Critical thinking also intersects with debates about assessment and how schools should measure learning acquisition. For example, multiple-choice testing formats have been common in standardized testing for decades, yet the heavy use of such testing formats emphasizes—and may reinforce the importance of—factual retention and recall over other skills. If schools largely test and award grades for factual recall, teachers will therefore stress memorization and recall in their teaching, possibly at the expense of skills such as critical thinking that are vitally important for students to possess but far more challenging to measure accurately.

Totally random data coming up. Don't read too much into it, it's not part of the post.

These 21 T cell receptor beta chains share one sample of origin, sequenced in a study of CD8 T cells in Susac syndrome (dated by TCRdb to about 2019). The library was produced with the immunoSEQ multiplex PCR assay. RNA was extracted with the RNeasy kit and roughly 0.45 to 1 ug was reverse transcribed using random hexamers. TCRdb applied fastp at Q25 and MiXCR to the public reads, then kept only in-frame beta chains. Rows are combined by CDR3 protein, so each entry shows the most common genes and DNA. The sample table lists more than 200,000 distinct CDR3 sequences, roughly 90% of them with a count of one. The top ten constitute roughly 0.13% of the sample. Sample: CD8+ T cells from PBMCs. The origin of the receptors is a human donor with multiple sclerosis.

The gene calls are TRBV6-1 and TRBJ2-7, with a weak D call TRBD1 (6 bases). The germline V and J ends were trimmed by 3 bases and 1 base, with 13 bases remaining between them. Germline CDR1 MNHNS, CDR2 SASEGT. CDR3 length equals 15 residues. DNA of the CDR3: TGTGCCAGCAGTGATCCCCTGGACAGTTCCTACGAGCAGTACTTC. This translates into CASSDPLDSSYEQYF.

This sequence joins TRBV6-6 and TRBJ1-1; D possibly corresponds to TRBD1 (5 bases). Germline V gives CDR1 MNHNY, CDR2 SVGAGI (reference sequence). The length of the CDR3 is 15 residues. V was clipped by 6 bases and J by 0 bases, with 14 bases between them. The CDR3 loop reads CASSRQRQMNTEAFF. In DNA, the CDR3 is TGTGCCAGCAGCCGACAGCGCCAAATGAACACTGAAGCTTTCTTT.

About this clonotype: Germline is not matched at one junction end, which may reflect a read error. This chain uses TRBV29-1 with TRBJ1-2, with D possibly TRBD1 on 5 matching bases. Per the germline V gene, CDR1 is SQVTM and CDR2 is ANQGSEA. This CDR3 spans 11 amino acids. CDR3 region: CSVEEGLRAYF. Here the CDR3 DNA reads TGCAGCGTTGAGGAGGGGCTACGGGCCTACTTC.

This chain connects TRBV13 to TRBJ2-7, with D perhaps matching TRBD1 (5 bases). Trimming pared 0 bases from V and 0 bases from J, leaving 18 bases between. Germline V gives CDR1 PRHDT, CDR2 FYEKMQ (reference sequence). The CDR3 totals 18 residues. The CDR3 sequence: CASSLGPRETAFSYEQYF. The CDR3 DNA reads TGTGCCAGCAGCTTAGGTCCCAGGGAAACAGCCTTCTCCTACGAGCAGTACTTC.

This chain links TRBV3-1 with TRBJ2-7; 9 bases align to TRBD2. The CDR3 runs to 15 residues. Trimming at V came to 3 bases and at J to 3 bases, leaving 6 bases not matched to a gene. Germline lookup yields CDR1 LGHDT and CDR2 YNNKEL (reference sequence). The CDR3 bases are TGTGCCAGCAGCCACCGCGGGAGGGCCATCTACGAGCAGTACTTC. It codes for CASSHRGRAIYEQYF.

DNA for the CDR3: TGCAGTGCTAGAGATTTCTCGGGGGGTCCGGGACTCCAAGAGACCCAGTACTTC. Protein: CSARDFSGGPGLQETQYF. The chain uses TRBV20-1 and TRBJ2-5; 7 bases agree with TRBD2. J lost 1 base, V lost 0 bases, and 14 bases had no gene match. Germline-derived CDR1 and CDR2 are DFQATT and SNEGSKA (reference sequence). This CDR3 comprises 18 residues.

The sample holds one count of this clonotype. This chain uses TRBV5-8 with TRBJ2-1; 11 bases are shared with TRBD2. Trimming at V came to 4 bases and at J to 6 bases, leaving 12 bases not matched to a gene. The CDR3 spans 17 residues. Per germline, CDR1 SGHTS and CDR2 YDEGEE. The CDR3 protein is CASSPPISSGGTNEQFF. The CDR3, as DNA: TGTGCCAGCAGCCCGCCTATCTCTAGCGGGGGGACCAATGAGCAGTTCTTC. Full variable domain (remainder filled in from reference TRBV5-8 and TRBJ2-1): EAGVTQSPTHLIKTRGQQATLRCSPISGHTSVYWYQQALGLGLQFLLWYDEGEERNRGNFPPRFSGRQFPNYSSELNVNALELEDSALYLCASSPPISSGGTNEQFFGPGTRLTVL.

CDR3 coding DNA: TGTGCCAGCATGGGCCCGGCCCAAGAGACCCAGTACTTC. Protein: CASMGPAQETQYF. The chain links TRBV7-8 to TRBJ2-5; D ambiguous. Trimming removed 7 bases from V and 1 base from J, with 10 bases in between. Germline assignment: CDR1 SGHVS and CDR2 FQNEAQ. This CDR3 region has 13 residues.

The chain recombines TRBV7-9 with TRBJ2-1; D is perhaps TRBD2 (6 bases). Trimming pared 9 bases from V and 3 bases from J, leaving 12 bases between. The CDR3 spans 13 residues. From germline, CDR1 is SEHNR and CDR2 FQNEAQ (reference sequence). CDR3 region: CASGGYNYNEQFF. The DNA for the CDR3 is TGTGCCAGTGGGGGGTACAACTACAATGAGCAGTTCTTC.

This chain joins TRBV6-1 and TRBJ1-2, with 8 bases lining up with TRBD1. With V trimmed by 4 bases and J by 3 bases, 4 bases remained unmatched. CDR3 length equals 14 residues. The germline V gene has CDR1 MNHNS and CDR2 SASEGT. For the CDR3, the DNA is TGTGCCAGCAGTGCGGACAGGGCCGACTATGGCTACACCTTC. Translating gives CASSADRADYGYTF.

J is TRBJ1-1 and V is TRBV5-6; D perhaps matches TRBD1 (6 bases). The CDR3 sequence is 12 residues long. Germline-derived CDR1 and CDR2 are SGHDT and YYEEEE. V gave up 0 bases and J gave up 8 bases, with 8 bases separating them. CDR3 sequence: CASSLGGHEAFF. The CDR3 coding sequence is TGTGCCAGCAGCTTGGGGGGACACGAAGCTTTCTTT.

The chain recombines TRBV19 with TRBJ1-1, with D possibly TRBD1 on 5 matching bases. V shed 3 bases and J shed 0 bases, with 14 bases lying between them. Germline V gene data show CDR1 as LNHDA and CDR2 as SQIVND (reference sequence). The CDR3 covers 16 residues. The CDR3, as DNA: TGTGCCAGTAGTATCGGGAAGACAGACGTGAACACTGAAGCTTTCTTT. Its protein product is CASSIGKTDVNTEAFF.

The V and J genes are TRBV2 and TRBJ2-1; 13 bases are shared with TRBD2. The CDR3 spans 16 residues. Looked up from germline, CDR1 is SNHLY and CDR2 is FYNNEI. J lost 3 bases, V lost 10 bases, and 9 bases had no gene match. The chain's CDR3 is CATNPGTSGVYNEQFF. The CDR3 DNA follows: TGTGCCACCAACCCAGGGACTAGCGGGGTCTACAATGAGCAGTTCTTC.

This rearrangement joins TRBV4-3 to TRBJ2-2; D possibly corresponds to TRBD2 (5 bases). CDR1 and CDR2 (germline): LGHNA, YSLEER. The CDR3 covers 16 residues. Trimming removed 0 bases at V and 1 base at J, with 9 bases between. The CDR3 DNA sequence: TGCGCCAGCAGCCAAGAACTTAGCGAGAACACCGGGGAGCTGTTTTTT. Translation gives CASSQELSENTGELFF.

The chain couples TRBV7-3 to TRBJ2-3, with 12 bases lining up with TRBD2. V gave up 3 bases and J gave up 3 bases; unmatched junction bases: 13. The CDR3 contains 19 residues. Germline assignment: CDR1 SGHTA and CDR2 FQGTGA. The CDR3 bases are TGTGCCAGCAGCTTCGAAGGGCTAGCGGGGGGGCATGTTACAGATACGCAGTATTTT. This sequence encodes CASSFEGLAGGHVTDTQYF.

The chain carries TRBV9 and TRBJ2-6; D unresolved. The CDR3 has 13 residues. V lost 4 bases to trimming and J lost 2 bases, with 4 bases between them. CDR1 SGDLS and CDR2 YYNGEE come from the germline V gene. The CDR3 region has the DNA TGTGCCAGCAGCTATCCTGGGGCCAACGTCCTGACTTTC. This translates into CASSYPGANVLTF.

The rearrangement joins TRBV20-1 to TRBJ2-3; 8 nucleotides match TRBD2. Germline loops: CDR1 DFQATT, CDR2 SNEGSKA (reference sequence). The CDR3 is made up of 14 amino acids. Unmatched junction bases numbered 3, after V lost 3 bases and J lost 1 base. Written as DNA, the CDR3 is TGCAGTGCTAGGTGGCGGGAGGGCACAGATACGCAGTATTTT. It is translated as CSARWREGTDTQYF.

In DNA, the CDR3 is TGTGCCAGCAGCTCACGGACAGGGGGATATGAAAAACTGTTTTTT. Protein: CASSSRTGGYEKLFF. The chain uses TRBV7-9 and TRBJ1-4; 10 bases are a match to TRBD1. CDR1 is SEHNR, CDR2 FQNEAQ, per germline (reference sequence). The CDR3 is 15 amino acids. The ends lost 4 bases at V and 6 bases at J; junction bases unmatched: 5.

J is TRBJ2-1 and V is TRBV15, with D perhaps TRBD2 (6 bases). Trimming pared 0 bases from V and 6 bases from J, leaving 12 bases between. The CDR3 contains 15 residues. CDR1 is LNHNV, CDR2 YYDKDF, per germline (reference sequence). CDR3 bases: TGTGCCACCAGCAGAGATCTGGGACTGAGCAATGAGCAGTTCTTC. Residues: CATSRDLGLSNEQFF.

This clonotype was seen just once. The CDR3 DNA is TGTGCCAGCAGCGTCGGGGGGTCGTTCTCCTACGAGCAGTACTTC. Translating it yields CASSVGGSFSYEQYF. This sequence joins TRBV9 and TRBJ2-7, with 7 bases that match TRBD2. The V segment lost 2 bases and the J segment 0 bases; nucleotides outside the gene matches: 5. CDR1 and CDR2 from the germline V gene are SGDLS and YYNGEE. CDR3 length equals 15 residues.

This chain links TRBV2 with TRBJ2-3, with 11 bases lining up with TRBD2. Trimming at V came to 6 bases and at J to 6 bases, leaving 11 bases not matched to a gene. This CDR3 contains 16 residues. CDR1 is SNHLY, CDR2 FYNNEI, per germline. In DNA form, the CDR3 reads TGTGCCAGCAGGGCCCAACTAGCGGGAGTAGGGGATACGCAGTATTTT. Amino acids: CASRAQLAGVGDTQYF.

I liked Tom’s reference to the rest of the iceberg of critical thinking. Many people are confused by creative and critical thinking or see them as being exclusive. I was very pleased to come across a blog entry that understands their interdependence. I think one of the hardest components of critical thinking is the analysis. The part where you are trying to understand what is going on WITHOUT drawing any judgments. If you can do this well, your judgments about what is relevant or accurate or important or whatever will be much more complete.